Two decades of research into educational production functions have produced startlingly consistent results: Variations in school expenditures are not systematically related to variations in student performance. Enormous differences in teacher quality exist, but differences in teacher skill are not strongly related to educational backgrounds, amount of teaching experience, or teaching in small classes. Further, more skilled teachers simply are not regularly paid more than less skilled teachers. These findings suggest that school decision making must move away from traditional “input directed” policies to ones providing performance incentives. The concentration on expenditure differences in, for example, school finance court cases or legislative deliberations, appears misguided given the evidence.



Until recently, education spending has enjoyed healthy year-on-year increases, but that is set to change. Along with most areas of government spending, education spending is set to shrink over the current Spending Review period. What will be the size of the total cuts and how will they be shared across different areas of education spending? Somewhat surprisingly, the answers to these questions cannot be easily found in current data published by the government.

In this Briefing Note, we produce new estimates of the likely cuts to overall Student spending on education in the Nigeria up to 2014-15. We have also pieced together various published plans for grants and specific components of education spending. This provides the most comprehensive analysis of the pattern of cuts across different areas of education spending published to date. We also analyse which types of schools are likely to see the largest increases in funding and which are likely to see real-terms cuts.

Throughout this Briefing Note, we focus on changes to the financial inputs into the education system rather than the outputs from it, such as young people’s exam results or earnings potential. We are concerned about the level of these inputs, of course, to the extent that they translate into the desired outputs. One would generally expect lower levels of financial inputs to make it tougher to deliver improvements in such outputs. Furthermore, even if there are offsetting improvements in the productivity of the inputs into education, such improvements could well have taken place in the absence of cuts to those financial inputs.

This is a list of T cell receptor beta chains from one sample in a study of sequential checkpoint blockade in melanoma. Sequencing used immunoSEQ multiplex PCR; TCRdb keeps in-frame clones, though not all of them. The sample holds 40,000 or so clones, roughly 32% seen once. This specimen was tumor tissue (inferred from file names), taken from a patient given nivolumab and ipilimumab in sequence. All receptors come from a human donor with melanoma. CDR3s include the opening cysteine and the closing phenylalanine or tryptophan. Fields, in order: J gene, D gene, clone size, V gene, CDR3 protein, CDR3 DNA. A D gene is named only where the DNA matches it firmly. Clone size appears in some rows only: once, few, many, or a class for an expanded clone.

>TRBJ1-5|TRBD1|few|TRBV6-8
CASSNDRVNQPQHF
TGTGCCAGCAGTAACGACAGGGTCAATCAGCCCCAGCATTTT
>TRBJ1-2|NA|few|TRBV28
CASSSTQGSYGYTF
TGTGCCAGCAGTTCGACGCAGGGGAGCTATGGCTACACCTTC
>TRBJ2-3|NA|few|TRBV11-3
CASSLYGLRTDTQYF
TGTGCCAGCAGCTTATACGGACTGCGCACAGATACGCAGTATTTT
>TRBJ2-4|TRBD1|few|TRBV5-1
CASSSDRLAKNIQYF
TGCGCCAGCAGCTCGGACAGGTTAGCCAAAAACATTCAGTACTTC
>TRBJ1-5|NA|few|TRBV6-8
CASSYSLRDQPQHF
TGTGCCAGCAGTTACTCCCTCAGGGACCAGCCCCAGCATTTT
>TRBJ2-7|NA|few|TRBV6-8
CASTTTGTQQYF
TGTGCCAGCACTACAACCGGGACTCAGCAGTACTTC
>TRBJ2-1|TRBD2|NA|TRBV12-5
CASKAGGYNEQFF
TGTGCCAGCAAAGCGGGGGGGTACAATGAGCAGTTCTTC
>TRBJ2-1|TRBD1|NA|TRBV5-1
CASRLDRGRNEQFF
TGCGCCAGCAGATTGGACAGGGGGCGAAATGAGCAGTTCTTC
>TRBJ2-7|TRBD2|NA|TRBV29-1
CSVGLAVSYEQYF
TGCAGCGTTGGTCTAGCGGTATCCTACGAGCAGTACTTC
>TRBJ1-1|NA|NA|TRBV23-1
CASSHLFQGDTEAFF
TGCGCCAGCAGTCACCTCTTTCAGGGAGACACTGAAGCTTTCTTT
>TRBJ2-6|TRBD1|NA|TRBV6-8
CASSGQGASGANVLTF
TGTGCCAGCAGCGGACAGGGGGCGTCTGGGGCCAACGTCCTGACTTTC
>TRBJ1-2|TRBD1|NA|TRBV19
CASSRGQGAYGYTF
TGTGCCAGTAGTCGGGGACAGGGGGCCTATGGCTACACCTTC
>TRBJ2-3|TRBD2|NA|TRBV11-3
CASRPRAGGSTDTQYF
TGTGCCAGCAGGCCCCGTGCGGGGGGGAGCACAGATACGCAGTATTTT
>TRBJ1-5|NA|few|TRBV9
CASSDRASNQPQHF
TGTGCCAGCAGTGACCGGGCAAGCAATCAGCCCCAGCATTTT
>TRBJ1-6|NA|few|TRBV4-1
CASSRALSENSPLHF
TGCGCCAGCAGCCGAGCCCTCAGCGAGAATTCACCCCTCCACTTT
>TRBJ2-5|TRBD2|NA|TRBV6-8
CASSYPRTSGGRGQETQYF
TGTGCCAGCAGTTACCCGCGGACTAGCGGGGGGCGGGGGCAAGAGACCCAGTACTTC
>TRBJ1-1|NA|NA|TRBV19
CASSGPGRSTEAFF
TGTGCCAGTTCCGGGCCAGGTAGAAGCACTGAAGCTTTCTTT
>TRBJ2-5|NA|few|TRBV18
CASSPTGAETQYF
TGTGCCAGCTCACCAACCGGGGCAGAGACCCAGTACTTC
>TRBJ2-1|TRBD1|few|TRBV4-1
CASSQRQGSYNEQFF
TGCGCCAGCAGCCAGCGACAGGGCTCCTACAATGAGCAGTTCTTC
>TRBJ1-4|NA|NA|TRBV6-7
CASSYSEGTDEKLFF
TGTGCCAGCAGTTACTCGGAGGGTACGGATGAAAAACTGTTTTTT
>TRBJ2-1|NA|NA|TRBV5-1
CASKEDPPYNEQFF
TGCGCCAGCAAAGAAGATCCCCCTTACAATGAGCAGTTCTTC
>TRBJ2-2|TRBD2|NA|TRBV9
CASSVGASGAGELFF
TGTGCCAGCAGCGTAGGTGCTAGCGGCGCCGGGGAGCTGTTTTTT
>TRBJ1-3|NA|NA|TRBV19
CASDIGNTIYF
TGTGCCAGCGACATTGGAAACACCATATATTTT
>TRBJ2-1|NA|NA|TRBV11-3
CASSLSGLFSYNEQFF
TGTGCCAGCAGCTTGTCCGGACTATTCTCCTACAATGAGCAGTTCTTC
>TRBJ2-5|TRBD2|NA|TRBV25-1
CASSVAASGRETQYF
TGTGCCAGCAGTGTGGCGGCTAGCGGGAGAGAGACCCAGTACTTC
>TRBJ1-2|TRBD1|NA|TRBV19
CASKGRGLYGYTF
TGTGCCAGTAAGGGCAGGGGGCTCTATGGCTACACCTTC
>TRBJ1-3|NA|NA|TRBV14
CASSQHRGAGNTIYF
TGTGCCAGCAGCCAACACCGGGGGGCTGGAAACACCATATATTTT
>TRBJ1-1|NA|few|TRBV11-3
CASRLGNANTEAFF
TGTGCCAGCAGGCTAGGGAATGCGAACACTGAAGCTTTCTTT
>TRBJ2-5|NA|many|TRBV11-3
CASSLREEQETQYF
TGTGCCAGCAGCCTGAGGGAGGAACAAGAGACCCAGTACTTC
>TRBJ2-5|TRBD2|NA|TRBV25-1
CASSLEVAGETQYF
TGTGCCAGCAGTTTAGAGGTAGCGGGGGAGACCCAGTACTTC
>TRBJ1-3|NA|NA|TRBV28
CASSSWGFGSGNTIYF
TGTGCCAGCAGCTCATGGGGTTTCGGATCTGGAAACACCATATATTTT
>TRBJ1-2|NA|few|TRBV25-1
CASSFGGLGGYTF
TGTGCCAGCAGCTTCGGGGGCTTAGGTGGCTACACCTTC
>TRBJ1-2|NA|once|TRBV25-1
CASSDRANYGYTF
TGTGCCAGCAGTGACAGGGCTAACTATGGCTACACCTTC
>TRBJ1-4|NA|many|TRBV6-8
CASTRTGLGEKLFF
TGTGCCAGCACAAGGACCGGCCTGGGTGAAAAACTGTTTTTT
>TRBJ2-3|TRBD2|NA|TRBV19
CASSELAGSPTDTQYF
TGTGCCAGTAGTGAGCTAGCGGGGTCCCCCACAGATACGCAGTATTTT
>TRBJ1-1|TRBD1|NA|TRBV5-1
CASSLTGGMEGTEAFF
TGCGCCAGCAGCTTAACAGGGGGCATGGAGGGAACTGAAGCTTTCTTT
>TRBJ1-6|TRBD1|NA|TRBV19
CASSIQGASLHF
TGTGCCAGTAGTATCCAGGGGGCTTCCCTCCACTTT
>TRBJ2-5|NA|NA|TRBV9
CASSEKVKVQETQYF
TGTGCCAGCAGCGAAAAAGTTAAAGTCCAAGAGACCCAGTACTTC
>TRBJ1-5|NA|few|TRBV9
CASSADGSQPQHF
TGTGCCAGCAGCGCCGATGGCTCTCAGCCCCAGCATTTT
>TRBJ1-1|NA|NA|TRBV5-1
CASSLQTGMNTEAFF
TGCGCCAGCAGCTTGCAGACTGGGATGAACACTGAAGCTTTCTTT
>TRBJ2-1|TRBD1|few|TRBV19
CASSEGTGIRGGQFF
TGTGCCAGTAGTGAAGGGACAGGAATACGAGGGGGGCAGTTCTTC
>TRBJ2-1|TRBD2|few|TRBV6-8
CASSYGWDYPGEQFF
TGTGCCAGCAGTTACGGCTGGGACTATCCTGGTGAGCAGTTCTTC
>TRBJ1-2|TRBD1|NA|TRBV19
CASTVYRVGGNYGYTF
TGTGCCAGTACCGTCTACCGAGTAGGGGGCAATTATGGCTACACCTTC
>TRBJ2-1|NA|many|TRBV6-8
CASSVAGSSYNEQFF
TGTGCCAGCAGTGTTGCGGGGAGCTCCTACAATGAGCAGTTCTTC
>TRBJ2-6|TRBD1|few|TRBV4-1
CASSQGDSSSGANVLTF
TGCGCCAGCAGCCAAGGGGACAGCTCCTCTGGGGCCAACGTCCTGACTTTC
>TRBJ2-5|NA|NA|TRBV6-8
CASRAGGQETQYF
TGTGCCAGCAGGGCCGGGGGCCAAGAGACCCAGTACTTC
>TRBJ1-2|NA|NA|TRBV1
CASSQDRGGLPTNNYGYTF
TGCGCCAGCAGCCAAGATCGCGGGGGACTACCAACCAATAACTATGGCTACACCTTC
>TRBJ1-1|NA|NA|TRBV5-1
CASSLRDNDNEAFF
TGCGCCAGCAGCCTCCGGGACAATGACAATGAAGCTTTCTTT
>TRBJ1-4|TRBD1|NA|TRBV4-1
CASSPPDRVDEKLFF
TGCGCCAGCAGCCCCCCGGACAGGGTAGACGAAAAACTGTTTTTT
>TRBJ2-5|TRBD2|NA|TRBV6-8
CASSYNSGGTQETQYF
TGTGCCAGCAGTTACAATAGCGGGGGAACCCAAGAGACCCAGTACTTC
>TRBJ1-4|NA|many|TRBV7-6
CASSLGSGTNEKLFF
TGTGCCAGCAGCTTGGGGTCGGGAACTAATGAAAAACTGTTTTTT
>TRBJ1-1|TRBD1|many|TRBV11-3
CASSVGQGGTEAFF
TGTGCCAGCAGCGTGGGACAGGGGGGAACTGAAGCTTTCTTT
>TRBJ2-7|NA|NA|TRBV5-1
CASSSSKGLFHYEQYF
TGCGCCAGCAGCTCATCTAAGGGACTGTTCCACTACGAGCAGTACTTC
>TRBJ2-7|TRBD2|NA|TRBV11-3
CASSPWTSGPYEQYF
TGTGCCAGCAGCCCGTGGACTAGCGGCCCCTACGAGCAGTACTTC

The following are what the researcher work intends to achieve.

  1. To determine the statistical analysis of students expenditure in Imo State Polytechnic Umuagwo.
  2. To determine the reason why student spend much in Imo State Polytechnic.
  3. To estimate students average weekly expenditure on drinking and Smoking.
  4. To determine whether the rate on expenditure in Imo State Polytechnic is too high.


This study covers all the 2007/2008 regular students of the Imo State Polytechnic Umuagwo. Hence the target population consists of all the students of various departments excluding all the preliminary students and evening students.

Secondly, due to some resources, time and financial constraints, and for the reason that it will be laborious to carry out the survey on the entire population of all the students in a sample of the population will be considered.


It will be helpful to enumerate some of the problems the researcher encountered during the survey.

There was a problem of refusal and loss of questionnaires. Some students refused to fill the questionnaires claiming that they do not have time. Some respondents decided to go home with ones allocated to them and refused to bring them back.

The researcher finds it difficult to distribute, the questionnaires to the particular level of student he is researching for.

Some respondent completed the questionnaires wrongly. Some ticked more than one option where only one option was required. While some filled in unrelated replies to the spaces provided, thereby making the questionnaire invalid. Some respondents returned the questionnaires very late.


Academic Planning Division, NUC: Twenty Years (1962-1982) of Academic Development in the Nigerian Federal, University System in: 20 Years of University Education in Nigeria, pp. 84-90.

Adamu, Mahdi (ed.) (1989); University Education: Its Standard and Relevance to the Nigerian Community (Being Proceedings of a Joint Seminar Organised by the Committee of Vice-Chancellors of Nigerian Universities and the Nigerian Universities Commission, Held at the Usmanu Danfodiyo University, Sokoto, from 17th to 19th March, 1986).

Adesina, Segun (1977); Planning and Educational Development in Nigeria. Lagos: Educational Industries Nigeria Ltd., pp. 163-186. Adesina, Segun (1988); The Development of Modern Education in Nigeria, Ibadan: Heinemann Educational Books (Nigeria) Ltd., pp. 161-189.

Akinkugbe, O.O. (1983); Random Thoughts on the Emerging Nigerian University in: 20 Years of University Education in Nigeria, pp. 57-61.

Aminu, J. (1977); The Management of Nigerian Universities. Lecture Delivered at the Institute of Administration, University of Ife, 16th March, 1977. Published in the Quarterly Journal of Administration, University of Ife, 1978.

Aminu, Jibril (1983); The Factor of Centralization in Two Decades of Nigerian University Development in 20 Years of University Education in Nigeria, pp. 22-56.